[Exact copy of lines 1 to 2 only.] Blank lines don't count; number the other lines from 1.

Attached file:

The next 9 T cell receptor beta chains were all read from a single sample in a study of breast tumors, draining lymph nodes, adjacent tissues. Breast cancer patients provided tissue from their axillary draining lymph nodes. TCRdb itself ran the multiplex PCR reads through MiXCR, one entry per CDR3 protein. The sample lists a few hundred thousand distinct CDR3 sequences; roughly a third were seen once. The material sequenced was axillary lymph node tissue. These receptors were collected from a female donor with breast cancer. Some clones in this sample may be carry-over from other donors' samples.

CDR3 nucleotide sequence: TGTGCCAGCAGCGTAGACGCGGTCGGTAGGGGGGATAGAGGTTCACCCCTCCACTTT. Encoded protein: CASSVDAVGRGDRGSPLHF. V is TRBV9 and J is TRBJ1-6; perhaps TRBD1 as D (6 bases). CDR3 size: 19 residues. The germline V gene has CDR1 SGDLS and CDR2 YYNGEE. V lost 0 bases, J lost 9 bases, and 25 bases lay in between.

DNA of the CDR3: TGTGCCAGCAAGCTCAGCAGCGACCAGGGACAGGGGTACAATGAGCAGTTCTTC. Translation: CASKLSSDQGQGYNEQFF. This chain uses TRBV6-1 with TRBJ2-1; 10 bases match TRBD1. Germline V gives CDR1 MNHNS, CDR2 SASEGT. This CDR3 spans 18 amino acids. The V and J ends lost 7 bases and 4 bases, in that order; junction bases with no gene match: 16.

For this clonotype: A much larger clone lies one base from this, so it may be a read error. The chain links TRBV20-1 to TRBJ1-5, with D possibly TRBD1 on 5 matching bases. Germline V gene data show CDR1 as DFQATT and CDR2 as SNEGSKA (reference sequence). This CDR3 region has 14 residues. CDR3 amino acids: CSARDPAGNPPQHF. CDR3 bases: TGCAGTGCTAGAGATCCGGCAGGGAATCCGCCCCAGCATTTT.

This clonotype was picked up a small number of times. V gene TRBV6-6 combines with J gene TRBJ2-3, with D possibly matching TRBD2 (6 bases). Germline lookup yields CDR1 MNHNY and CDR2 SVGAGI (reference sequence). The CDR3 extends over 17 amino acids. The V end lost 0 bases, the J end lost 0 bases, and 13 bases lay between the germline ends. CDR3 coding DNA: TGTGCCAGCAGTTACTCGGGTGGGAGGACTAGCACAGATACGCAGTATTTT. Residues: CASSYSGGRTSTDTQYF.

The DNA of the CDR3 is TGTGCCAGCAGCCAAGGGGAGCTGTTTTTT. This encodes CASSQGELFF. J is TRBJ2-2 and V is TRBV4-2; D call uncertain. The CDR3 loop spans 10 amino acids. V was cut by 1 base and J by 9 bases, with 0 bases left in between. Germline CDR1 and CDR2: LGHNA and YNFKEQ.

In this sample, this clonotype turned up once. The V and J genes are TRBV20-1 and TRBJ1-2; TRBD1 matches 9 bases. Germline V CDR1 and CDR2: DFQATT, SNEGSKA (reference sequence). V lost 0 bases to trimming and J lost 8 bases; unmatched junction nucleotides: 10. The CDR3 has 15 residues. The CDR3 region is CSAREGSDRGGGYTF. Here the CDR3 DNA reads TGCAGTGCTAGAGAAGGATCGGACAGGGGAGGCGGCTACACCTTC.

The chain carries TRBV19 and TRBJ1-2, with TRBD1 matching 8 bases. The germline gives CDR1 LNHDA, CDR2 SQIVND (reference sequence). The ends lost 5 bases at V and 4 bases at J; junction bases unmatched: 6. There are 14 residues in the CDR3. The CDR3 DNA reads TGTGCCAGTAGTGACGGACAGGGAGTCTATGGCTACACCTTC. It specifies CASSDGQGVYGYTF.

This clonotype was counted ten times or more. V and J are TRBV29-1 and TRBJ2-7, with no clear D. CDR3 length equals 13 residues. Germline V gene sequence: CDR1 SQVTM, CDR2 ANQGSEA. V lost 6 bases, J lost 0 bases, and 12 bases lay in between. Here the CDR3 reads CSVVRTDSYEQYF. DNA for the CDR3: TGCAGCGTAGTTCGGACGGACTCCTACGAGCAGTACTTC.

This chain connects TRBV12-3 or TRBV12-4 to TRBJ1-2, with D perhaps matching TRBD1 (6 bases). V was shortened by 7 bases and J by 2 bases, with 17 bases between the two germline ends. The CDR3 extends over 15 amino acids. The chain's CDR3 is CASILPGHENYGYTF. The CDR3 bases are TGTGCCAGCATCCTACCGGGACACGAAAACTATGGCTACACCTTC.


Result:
The next 9 T cell receptor beta chains were all read from a single sample in a study of breast tumors, draining lymph nodes, adjacent tissues. Breast cancer patients provided tissue from their axillary draining lymph nodes. TCRdb itself ran the multiplex PCR reads through MiXCR, one entry per CDR3 protein. The sample lists a few hundred thousand distinct CDR3 sequences; roughly a third were seen once. The material sequenced was axillary lymph node tissue. These receptors were collected from a female donor with breast cancer. Some clones in this sample may be carry-over from other donors' samples.

CDR3 nucleotide sequence: TGTGCCAGCAGCGTAGACGCGGTCGGTAGGGGGGATAGAGGTTCACCCCTCCACTTT. Encoded protein: CASSVDAVGRGDRGSPLHF. V is TRBV9 and J is TRBJ1-6; perhaps TRBD1 as D (6 bases). CDR3 size: 19 residues. The germline V gene has CDR1 SGDLS and CDR2 YYNGEE. V lost 0 bases, J lost 9 bases, and 25 bases lay in between.